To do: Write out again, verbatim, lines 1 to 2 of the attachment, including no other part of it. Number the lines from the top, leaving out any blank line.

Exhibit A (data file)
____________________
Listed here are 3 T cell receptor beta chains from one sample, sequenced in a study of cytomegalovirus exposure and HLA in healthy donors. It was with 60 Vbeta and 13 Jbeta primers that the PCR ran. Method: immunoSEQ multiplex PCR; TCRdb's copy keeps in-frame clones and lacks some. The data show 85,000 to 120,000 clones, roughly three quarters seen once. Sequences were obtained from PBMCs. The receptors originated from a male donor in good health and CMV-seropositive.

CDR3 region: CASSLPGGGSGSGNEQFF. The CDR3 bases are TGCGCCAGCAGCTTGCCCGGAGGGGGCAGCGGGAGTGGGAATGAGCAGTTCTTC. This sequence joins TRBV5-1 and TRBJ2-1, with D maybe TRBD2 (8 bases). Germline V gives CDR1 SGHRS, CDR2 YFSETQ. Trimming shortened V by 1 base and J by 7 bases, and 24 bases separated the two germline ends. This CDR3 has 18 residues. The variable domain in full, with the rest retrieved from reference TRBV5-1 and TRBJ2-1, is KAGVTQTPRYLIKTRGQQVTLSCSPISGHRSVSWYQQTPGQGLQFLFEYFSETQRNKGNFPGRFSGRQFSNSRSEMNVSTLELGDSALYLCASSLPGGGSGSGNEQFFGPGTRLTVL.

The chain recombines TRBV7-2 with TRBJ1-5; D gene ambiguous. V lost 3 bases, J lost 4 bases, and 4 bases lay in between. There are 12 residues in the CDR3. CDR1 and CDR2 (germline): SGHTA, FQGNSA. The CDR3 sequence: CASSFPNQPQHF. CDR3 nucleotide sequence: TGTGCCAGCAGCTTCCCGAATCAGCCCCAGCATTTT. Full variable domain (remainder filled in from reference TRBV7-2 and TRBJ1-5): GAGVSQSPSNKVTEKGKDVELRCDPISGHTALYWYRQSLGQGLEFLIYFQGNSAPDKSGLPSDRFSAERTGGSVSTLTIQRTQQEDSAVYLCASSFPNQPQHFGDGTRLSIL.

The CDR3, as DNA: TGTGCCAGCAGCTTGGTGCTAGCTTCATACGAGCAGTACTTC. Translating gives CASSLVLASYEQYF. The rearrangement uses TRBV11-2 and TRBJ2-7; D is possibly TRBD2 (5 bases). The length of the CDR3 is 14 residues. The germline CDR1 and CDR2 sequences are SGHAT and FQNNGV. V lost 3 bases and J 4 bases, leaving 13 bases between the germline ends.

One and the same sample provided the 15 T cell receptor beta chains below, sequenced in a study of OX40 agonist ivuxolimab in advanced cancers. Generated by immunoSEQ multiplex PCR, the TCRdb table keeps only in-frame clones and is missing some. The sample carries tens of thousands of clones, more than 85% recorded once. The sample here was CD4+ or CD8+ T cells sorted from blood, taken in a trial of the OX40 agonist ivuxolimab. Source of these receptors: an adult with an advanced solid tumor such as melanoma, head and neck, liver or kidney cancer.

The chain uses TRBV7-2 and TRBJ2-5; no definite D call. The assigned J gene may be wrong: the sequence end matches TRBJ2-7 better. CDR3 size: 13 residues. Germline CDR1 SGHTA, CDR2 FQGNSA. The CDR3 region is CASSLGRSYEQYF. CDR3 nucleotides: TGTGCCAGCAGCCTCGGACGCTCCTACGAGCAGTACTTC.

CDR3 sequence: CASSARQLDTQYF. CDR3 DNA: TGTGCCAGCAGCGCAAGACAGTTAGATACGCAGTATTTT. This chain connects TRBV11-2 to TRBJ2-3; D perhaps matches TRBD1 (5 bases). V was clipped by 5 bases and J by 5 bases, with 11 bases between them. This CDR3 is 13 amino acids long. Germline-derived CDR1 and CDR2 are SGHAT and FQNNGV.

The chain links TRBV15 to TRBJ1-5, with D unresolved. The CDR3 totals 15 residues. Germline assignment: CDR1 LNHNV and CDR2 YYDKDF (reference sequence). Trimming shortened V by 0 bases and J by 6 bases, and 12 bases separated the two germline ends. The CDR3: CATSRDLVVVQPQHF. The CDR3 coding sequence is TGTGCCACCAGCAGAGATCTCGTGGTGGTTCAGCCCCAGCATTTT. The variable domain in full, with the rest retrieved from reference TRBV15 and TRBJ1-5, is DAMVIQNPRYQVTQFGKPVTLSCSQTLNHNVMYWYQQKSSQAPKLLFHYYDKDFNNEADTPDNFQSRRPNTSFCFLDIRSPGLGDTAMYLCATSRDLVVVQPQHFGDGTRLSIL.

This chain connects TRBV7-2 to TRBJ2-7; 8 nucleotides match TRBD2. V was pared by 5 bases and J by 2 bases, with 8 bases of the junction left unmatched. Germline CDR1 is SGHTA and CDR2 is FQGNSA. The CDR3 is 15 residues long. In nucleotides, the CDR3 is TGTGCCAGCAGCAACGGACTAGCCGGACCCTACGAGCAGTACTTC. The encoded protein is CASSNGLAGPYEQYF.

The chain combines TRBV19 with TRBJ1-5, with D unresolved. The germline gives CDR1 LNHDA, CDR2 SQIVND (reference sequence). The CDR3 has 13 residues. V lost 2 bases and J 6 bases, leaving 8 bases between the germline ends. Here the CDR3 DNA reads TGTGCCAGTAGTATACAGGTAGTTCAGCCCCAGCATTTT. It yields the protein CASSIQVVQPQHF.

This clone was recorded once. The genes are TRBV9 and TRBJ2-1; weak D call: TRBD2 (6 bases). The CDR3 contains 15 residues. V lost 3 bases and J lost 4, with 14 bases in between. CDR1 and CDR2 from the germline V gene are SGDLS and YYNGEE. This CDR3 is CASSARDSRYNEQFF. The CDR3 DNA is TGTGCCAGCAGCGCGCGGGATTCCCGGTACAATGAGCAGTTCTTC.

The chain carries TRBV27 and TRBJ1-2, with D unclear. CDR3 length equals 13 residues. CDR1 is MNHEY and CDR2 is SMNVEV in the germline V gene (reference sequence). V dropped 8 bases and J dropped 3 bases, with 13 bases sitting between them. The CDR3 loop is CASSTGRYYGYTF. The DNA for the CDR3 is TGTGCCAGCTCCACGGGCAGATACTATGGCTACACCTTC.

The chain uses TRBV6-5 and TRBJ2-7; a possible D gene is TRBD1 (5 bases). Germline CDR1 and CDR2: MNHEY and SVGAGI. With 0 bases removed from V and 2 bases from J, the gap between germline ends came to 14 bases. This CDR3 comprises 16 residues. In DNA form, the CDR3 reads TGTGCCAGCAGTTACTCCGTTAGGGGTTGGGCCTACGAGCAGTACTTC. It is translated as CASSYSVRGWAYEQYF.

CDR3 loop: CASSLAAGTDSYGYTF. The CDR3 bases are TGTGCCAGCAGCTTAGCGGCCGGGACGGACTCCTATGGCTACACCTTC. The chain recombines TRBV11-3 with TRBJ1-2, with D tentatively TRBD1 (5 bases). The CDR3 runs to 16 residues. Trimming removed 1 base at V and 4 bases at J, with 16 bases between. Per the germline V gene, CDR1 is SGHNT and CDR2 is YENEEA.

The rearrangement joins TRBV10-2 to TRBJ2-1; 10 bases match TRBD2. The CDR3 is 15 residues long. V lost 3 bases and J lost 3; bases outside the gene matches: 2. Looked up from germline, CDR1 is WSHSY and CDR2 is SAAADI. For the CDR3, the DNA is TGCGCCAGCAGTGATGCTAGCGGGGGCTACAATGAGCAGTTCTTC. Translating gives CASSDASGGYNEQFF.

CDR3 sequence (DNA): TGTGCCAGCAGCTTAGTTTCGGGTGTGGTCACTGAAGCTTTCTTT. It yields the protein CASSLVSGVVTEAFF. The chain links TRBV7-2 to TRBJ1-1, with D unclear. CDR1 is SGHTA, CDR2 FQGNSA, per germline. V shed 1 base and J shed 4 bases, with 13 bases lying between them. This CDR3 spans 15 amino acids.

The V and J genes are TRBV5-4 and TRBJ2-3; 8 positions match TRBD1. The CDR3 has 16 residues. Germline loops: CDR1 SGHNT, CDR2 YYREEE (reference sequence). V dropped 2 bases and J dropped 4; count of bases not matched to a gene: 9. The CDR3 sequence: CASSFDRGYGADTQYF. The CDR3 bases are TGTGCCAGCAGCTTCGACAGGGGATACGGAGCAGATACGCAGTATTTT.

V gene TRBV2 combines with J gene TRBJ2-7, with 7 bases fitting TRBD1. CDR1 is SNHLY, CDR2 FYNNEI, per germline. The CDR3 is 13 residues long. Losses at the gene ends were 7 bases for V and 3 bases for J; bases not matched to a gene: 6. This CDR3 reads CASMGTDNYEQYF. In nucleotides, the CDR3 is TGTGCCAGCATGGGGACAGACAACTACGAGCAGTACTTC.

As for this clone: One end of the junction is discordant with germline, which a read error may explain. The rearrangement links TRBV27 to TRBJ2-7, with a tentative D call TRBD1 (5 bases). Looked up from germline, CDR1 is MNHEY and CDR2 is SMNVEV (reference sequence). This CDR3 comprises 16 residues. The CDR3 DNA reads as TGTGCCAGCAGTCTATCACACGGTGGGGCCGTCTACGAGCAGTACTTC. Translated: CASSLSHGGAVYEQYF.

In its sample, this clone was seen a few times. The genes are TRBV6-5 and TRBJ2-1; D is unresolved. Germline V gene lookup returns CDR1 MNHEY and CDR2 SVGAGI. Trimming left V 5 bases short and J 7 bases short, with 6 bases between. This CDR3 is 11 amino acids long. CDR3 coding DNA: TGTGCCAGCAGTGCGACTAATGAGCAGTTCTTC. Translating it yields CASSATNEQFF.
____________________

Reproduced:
Listed here are 3 T cell receptor beta chains from one sample, sequenced in a study of cytomegalovirus exposure and HLA in healthy donors. It was with 60 Vbeta and 13 Jbeta primers that the PCR ran. Method: immunoSEQ multiplex PCR; TCRdb's copy keeps in-frame clones and lacks some. The data show 85,000 to 120,000 clones, roughly three quarters seen once. Sequences were obtained from PBMCs. The receptors originated from a male donor in good health and CMV-seropositive.

CDR3 region: CASSLPGGGSGSGNEQFF. The CDR3 bases are TGCGCCAGCAGCTTGCCCGGAGGGGGCAGCGGGAGTGGGAATGAGCAGTTCTTC. This sequence joins TRBV5-1 and TRBJ2-1, with D maybe TRBD2 (8 bases). Germline V gives CDR1 SGHRS, CDR2 YFSETQ. Trimming shortened V by 1 base and J by 7 bases, and 24 bases separated the two germline ends. This CDR3 has 18 residues. The variable domain in full, with the rest retrieved from reference TRBV5-1 and TRBJ2-1, is KAGVTQTPRYLIKTRGQQVTLSCSPISGHRSVSWYQQTPGQGLQFLFEYFSETQRNKGNFPGRFSGRQFSNSRSEMNVSTLELGDSALYLCASSLPGGGSGSGNEQFFGPGTRLTVL.